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Author of upcoming book
Heaven Beneath Our Feet:
Finding God and Healing in the Wild

Achor Earth Ways: Transforming lives, healing Earth

achor earth ways

The evening sun illuminates Mosquito Mountain on the eve of the Summer Solstice. Viewed from the summit of Moxie Bald—along Maine’s Appalachian Trail—on June 20, 2014.

Achor Earth Ways is a newly incorporated nonprofit. Its purpose is to guide people to deeper, more joyful connection with nature and its Source:

  • Through mindful experience of the wild…fully engaging our hearts, minds, spirits, and senses.
  • Through Earth-centered meditation and worship…strengthening our bonds with the web of life, with its Source, and with each other.

The goals of deepening our connection with nature—and its Creator—are two-fold:

  • To renew our health and well-being on all levels: spiritual, emotional, physical.
  • To inspire us to work toward healing the wounds we are inflicting on Earth.


Achor Earth Ways’ board is planning a series of public events for 2019. Stay tuned for more information as our plans unfold!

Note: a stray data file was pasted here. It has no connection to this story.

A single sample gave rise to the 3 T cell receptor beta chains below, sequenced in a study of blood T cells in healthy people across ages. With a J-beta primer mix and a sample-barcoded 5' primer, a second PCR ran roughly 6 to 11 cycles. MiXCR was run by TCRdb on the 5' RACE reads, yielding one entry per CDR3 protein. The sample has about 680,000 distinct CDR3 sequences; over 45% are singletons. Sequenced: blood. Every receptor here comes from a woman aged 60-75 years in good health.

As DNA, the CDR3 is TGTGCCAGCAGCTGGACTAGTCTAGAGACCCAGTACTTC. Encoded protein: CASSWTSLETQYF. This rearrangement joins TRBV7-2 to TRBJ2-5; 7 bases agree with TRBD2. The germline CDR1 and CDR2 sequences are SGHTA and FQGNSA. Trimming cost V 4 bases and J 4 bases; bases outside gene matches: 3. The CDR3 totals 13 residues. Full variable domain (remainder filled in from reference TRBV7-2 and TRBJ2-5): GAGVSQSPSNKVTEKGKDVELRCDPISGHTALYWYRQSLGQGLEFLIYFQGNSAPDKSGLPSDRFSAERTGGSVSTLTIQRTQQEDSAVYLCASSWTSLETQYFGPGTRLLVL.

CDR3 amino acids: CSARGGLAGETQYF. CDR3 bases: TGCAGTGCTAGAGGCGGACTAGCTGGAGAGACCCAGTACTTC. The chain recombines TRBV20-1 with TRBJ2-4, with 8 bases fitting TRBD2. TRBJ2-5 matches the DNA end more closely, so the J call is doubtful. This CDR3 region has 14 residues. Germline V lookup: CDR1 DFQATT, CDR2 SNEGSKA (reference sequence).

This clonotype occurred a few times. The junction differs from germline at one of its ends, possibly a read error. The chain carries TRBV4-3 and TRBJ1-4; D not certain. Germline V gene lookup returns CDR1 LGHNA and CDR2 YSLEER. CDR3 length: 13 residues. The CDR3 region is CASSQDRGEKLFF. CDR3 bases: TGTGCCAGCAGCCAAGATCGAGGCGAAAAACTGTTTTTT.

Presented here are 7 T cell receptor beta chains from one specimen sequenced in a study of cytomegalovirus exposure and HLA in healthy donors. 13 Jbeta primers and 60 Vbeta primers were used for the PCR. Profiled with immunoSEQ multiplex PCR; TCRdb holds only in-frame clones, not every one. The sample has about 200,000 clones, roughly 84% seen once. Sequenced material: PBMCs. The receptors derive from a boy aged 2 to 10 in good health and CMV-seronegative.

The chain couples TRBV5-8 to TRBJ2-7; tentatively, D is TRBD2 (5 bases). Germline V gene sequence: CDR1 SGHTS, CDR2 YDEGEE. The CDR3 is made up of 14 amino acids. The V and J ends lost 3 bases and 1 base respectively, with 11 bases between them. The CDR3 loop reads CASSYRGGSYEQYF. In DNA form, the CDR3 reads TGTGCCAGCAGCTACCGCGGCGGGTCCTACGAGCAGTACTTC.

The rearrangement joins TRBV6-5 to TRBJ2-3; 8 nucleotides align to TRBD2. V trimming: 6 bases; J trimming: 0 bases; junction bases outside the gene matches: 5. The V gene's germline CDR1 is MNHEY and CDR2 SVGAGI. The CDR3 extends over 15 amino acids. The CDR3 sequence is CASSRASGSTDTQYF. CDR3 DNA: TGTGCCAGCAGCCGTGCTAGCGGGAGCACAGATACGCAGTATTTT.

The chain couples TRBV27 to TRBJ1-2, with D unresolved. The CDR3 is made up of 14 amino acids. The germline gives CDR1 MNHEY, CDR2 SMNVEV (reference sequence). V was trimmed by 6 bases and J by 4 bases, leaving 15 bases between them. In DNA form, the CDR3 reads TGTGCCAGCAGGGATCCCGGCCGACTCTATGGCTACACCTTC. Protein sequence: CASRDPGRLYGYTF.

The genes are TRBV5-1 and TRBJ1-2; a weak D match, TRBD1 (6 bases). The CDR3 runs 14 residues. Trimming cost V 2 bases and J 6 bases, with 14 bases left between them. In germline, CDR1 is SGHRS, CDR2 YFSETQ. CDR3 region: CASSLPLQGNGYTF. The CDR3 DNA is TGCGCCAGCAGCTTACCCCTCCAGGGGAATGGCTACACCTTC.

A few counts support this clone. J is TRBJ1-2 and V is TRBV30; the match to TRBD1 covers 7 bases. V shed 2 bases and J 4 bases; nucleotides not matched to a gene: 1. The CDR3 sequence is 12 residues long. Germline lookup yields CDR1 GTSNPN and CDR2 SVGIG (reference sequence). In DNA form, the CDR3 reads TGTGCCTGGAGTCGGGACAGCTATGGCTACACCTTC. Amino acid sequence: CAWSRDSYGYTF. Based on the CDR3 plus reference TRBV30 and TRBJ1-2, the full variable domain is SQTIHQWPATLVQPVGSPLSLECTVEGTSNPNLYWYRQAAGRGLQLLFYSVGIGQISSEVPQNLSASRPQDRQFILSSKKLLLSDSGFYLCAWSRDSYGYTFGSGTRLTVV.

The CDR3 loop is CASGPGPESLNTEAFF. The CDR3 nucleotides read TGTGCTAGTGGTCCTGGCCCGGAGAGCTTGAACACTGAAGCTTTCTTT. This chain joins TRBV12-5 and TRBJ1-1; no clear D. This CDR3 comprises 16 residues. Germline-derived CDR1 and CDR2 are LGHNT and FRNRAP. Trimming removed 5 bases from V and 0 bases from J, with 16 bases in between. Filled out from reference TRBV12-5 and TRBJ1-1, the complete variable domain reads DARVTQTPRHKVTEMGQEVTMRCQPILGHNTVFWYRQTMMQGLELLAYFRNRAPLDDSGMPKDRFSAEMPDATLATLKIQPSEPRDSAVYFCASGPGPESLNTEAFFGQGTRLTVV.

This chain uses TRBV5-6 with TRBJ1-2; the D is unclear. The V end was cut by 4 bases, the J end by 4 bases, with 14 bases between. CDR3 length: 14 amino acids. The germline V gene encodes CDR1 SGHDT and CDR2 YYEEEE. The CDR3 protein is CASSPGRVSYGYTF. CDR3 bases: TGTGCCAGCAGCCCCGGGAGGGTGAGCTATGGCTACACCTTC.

The significance of the name “Achor”

The name “Achor” comes from the book of the prophet Hosea:

Therefore, behold, I will allure her, and bring her into the wilderness, and speak comfortably unto her.

And I will give her her vineyards from thence, and the valley of Achor for a door of hope: and she shall sing there…

And I will sow her unto me in the earth; and I will have mercy upon her that had not obtained mercy…(Hosea 2:14-15,23)

In Hebrew, the word “achor” means “trouble. The valley of Achor received its name because it was the site of a violent incident that followed the conquest of the nearby city of Jericho. But centuries later, through Hosea, God reassured the people of Israel that a troubled and violent past would be transformed into a future filled with hope and joy. In the context of the time they were written, these verses spoke of how God planned to reclaim his wayward people: he would guide them back into harmonious relationship with himself and Earth. But these words are also a metaphor that applies to our troubled world today. They call us to rekindle our ancient intimacy with nature, where we will find balm for the bruises of our souls. And then—to paraphrase Thoreau—our renewed wildness will become the preservation of the world.